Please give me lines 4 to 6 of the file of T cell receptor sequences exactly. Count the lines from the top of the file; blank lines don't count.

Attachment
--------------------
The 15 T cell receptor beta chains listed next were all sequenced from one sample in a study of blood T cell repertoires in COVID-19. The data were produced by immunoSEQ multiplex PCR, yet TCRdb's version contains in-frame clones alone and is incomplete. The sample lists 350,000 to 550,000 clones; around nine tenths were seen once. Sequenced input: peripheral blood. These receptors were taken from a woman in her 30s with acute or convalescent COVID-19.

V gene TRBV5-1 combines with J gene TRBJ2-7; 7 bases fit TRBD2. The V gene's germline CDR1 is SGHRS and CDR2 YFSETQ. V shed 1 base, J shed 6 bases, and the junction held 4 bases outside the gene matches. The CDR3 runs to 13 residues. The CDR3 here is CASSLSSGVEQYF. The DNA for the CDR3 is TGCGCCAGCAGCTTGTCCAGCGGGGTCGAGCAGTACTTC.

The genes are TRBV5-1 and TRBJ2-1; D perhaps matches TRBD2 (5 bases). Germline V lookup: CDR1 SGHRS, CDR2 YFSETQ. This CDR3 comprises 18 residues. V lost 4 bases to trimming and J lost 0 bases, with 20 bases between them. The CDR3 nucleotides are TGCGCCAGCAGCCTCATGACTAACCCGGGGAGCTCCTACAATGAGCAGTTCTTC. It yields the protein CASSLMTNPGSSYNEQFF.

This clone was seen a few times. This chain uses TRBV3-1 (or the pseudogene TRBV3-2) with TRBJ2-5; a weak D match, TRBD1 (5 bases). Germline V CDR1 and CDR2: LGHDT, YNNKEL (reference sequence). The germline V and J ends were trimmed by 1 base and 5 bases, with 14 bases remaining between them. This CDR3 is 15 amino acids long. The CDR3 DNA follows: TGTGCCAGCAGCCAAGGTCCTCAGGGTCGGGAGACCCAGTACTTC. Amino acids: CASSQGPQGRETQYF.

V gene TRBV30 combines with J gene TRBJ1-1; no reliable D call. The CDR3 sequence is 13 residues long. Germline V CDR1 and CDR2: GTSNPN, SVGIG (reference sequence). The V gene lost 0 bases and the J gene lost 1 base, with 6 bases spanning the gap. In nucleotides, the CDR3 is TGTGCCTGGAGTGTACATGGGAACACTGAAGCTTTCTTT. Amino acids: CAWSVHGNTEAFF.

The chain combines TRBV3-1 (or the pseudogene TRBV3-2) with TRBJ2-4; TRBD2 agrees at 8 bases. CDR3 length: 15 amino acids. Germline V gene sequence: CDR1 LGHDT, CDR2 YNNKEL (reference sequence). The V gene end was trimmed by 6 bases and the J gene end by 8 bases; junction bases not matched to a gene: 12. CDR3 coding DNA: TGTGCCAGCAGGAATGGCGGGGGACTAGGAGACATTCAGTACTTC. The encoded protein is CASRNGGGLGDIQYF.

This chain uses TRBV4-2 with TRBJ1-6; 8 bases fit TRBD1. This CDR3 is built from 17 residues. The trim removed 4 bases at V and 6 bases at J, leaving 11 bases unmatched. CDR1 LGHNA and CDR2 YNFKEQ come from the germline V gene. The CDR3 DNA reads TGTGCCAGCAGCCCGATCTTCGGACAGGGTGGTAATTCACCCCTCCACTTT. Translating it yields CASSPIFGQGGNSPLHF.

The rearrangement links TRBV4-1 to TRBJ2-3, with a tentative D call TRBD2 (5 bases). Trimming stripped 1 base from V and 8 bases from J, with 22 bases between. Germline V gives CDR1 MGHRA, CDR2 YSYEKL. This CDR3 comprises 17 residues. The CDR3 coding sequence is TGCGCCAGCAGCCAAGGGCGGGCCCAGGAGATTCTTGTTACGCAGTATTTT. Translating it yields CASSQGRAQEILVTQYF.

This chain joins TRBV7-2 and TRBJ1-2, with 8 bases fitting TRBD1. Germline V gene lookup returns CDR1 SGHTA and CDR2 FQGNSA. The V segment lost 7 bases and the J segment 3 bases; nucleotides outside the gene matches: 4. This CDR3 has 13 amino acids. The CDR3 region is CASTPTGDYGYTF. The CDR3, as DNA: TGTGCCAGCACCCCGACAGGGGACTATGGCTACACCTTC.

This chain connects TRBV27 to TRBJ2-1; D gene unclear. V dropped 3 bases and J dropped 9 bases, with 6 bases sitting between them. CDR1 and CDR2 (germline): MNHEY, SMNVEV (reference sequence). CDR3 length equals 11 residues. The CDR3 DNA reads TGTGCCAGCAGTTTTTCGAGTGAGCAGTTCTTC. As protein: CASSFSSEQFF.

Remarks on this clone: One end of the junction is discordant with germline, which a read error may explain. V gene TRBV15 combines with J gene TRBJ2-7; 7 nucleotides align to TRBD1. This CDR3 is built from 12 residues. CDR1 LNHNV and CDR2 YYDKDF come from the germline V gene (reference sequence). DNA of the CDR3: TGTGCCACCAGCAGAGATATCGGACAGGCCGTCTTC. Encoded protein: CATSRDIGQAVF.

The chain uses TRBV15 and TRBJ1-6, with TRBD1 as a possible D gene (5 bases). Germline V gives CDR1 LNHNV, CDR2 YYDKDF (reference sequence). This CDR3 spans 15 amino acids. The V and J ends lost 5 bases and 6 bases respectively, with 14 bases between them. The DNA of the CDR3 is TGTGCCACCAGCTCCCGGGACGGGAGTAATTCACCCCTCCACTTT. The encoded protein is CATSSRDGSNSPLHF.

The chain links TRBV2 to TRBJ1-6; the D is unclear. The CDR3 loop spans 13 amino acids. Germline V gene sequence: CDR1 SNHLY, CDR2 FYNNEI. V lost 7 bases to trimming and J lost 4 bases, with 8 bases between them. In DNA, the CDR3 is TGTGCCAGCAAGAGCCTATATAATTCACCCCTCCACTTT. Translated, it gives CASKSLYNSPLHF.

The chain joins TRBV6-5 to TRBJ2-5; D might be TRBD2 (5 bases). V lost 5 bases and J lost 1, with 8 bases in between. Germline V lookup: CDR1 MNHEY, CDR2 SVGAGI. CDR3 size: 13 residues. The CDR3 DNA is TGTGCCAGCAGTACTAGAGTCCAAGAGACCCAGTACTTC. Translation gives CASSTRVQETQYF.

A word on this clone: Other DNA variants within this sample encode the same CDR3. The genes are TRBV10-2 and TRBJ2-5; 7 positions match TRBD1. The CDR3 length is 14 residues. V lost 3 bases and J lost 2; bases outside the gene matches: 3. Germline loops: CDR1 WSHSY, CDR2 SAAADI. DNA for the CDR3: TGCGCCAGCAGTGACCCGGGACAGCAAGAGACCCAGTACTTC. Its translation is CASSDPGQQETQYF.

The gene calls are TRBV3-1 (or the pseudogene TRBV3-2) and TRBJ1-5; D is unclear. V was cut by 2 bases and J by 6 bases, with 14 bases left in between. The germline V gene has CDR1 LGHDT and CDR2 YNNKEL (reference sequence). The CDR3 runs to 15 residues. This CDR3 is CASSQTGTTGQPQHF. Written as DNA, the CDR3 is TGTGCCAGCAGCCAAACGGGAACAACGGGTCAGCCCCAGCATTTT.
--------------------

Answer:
This clone was seen a few times. This chain uses TRBV3-1 (or the pseudogene TRBV3-2) with TRBJ2-5; a weak D match, TRBD1 (5 bases). Germline V CDR1 and CDR2: LGHDT, YNNKEL (reference sequence). The germline V and J ends were trimmed by 1 base and 5 bases, with 14 bases remaining between them. This CDR3 is 15 amino acids long. The CDR3 DNA follows: TGTGCCAGCAGCCAAGGTCCTCAGGGTCGGGAGACCCAGTACTTC. Amino acids: CASSQGPQGRETQYF.

V gene TRBV30 combines with J gene TRBJ1-1; no reliable D call. The CDR3 sequence is 13 residues long. Germline V CDR1 and CDR2: GTSNPN, SVGIG (reference sequence). The V gene lost 0 bases and the J gene lost 1 base, with 6 bases spanning the gap. In nucleotides, the CDR3 is TGTGCCTGGAGTGTACATGGGAACACTGAAGCTTTCTTT. Amino acids: CAWSVHGNTEAFF.

The chain combines TRBV3-1 (or the pseudogene TRBV3-2) with TRBJ2-4; TRBD2 agrees at 8 bases. CDR3 length: 15 amino acids. Germline V gene sequence: CDR1 LGHDT, CDR2 YNNKEL (reference sequence). The V gene end was trimmed by 6 bases and the J gene end by 8 bases; junction bases not matched to a gene: 12. CDR3 coding DNA: TGTGCCAGCAGGAATGGCGGGGGACTAGGAGACATTCAGTACTTC. The encoded protein is CASRNGGGLGDIQYF.